I'm a complete beginner in Japanese. I was trying to analyze this sentence here, but I'm not sure at all about the correct translation.


How would you translate this? "Talk that Korea is too much fun!" ?

話 is the verb, why is it not conjugated?

Should I interpret って as indirect speech particle, or colloquial topic marker?

Why たのし instead of 楽しい?

みすぎ means "too much", should I view this as a noun?

  • 2
    Here's a hint: You're parsing it wrong. It is (韓国)(たのしみ(すぎ))(って話). – istrasci Apr 4 '18 at 19:17
  • if you provide a bit of context I may be able to help. Is this a reply to a question or something like that? – Felipe Chaves de Oliveira Apr 4 '18 at 20:13
  • @istrasci ignoring (って話) for a moment, maybe something like "enjoy Korea too much" ? I need help with って話, maybe って is quotative? – vap Apr 4 '18 at 21:12
  • @FelipeOliveira Sorry this was a one-setence post I saw some time ago on social media, don't have context really. – vap Apr 4 '18 at 21:13
  • 楽しみ in this sentence means "is going to be fun", "can't wait", etc. 韓国が楽しみです means "I'm looking forward to (visiting) Korea".
  • すぎ literally means "too much", but in this context it's a bit slangy way of saying "soooo", "super", etc.
  • This って is a colloquial equivalent of という. I think you have gotten this right.
  • ~って話だ or ~という話だ in this context is an exclamatory expression used to emphasize your feeling. Semantically it's like "you know (what)". See: Meaning of どんだけお人好しなんですかって話ですよね

So the whole sentence just means "You know what, I'm soooo excited about (visiting) Korea!"

  • Thanks! Looks like I was at least able to get the gist of it in my answer below:) – vap Apr 5 '18 at 1:38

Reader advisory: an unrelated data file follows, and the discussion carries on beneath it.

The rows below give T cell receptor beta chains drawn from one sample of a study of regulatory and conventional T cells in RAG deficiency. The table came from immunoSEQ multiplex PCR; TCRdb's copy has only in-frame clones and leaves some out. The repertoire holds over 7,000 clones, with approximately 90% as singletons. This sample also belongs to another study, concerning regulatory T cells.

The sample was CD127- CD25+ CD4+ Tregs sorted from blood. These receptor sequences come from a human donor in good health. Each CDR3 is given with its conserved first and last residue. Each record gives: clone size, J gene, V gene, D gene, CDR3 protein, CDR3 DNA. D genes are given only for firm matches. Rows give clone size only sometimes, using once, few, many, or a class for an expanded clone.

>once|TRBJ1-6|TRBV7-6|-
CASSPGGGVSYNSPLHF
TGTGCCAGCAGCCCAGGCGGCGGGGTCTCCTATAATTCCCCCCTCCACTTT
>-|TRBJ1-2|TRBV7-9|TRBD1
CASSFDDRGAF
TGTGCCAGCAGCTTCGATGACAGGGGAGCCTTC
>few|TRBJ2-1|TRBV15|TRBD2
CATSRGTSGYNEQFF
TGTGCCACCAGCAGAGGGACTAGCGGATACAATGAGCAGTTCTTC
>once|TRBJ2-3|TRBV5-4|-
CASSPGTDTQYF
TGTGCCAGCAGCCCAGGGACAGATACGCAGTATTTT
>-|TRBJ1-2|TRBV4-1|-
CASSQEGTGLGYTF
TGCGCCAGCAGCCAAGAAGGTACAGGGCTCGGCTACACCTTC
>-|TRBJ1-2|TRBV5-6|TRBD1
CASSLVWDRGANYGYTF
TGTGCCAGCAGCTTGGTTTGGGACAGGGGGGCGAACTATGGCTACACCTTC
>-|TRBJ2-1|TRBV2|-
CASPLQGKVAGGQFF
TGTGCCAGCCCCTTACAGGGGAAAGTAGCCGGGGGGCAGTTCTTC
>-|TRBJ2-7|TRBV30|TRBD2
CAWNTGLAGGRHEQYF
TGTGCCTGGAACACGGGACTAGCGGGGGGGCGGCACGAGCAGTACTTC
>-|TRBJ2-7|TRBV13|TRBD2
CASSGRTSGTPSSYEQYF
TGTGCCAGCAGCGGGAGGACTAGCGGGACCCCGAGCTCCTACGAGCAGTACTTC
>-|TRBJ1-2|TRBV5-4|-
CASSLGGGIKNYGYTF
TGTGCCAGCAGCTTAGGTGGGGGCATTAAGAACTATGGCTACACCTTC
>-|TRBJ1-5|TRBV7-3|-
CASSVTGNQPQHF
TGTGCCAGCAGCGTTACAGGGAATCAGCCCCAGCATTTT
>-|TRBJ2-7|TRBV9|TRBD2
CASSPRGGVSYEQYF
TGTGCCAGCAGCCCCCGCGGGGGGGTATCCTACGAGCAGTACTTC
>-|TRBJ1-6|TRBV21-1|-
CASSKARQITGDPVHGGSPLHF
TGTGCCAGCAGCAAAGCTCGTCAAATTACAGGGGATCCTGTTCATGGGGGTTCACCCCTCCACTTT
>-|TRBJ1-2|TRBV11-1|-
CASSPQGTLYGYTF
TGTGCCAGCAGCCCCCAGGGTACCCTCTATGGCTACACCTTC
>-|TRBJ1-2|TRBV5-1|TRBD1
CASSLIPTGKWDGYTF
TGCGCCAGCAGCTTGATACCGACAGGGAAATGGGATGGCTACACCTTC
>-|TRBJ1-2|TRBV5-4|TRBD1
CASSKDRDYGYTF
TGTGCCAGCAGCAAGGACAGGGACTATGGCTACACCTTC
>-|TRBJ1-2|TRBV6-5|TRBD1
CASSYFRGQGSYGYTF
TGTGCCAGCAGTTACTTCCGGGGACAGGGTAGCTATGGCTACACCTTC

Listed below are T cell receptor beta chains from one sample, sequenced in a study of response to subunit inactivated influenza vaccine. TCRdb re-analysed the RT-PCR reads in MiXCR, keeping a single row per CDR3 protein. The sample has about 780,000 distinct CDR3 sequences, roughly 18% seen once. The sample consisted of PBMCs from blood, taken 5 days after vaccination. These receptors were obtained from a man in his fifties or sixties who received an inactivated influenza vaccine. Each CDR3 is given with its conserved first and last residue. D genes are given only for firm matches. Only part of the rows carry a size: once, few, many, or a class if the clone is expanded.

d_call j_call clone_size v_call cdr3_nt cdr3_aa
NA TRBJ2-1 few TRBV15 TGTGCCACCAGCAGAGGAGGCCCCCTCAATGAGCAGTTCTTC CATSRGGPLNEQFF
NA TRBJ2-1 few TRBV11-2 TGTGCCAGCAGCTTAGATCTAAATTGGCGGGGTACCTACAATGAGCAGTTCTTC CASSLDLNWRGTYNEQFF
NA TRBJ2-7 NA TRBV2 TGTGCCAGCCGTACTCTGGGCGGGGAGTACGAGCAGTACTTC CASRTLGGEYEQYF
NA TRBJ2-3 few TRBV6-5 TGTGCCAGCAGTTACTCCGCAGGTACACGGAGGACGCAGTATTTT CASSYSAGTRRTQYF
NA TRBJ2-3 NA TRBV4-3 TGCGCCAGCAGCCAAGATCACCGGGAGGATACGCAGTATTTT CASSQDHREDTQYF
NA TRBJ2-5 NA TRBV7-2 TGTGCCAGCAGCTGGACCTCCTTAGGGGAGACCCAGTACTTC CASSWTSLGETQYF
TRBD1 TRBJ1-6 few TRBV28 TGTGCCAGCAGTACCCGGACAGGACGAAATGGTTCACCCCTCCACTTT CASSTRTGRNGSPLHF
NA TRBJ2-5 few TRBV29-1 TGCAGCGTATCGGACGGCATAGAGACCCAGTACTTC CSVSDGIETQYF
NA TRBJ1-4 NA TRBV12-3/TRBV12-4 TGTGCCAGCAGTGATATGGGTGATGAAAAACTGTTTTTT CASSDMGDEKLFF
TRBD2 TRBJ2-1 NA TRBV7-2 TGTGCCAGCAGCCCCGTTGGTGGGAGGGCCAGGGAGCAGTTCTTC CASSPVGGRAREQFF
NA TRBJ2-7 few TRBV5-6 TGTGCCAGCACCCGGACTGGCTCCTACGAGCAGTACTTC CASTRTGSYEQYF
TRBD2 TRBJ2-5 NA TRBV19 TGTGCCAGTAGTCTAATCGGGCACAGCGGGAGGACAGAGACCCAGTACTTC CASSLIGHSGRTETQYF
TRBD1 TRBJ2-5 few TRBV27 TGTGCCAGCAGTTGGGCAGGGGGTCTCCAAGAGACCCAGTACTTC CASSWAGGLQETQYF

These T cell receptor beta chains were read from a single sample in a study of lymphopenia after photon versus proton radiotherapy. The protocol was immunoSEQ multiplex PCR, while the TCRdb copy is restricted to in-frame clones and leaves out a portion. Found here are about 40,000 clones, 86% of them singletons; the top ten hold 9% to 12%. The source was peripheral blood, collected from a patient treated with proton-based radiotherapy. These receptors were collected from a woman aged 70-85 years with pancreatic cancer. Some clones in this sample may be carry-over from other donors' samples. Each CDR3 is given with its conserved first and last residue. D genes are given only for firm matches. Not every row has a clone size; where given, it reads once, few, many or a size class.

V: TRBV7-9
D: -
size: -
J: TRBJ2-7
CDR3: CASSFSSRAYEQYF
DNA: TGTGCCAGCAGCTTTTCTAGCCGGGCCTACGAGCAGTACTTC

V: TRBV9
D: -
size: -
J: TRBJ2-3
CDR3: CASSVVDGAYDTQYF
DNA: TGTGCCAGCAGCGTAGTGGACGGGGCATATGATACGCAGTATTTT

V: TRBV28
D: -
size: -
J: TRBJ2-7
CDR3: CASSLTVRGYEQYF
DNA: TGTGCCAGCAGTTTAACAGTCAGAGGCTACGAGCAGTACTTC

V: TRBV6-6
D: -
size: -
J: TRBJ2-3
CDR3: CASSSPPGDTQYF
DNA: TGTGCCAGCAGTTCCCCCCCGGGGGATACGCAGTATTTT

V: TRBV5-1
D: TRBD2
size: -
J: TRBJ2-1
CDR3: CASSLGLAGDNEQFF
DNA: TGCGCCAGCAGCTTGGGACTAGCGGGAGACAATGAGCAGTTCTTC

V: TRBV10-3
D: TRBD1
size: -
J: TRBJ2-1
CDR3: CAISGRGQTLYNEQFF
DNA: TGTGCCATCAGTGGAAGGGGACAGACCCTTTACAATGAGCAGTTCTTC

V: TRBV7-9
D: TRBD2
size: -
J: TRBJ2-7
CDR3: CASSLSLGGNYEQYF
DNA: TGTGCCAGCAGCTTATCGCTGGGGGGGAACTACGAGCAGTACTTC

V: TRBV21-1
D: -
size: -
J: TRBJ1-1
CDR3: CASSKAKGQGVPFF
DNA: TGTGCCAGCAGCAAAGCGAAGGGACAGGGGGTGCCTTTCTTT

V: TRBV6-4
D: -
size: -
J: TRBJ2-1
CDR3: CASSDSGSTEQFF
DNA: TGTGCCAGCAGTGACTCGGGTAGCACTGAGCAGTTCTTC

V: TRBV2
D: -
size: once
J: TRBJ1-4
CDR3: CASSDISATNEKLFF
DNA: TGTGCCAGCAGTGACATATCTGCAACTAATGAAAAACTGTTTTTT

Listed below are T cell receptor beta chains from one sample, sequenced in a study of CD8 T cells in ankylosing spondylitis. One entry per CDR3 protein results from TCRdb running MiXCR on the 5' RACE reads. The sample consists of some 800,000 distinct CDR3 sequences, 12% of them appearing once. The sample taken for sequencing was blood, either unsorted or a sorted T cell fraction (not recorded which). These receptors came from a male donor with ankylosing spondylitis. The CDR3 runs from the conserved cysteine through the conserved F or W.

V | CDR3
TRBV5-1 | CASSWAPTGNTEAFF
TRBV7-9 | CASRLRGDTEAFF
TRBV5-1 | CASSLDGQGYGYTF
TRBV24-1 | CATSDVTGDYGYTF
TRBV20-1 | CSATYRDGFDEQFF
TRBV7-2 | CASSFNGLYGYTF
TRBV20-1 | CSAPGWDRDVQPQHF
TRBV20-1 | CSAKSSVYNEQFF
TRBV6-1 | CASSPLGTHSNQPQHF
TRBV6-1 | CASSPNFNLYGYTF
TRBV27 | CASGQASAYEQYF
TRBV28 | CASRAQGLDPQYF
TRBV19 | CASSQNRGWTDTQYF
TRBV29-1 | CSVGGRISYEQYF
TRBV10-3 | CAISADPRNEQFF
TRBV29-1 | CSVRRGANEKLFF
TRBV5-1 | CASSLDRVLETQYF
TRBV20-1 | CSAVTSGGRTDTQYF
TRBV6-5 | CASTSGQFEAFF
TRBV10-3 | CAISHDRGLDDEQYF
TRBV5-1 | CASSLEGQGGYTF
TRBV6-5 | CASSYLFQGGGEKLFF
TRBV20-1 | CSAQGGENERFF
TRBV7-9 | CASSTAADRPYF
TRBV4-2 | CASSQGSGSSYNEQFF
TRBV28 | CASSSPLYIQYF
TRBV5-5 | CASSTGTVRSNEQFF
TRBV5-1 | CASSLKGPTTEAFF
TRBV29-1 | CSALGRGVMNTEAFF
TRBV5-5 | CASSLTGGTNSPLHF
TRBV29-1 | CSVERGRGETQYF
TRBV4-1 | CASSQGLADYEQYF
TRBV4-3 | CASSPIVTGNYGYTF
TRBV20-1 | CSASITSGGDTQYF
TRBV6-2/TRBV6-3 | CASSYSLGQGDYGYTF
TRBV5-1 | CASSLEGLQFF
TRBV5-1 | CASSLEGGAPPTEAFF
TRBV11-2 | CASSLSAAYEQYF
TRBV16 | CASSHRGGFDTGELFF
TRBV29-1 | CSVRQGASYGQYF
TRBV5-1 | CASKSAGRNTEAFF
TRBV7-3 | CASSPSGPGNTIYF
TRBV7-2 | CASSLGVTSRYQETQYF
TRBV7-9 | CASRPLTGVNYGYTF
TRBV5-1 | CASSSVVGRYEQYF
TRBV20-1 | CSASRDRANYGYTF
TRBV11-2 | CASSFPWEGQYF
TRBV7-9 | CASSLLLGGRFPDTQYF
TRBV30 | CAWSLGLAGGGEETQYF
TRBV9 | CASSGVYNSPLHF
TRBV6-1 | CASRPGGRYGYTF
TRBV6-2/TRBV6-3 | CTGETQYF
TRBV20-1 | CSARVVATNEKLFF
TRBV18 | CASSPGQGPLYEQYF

After some research I am (sort of) confident that たのしみ = 楽しみ should be translated with "looking forward to". Translating すぎ as "too (much)" we get

"too (much) looking forward to" as in "very much looking forward to"

All in all, I am picturing a situation where a group of people is waiting for their flight to Korea and they're talking about how much they're excited for the trip.

Talk(ing) about so looking forward to (visiting) Korea!


Correct, って is a semi-colloquial connector if you will. In Japanese って is used in place of と nowadays in a colloquial way. と and って are used to refer/accent the action that follows. For example, 勉強しろって言われた - I was told to study. The って in this case refers to the 言われた - was told. Normally the professional way of saying that would be 勉強しろと言われました but among friends or family people usually revert to 勉強しろって言われた.

I don't know if that helps but here's hoping lol

  • 2
    I think that って here means という rather than と. Your examples have the verb 言われる, but the OP's example has the noun 話. – snailplane Apr 5 '18 at 0:57
  • My mistake, という would be what it's replacing. But either a verb or noun, the って being a colloquial conjunctive particle (or dependency marker) referring to the action/topic of the sentence would still stand no? – Josh Apr 5 '18 at 1:23
  • 2
    the って being a colloquial conjunctive particle... -- The って is a 格助詞(case particle), not a 接続助詞(conjunctive particle). The case particle って has two meanings: ①引用を表す/quotative (≂と), ②同格を表す/appositive (≂という). (sources: 明鏡国語辞典 and デジタル大辞泉) Your post explains #1, but the って in the OP is #2. – Chocolate Apr 5 '18 at 1:54

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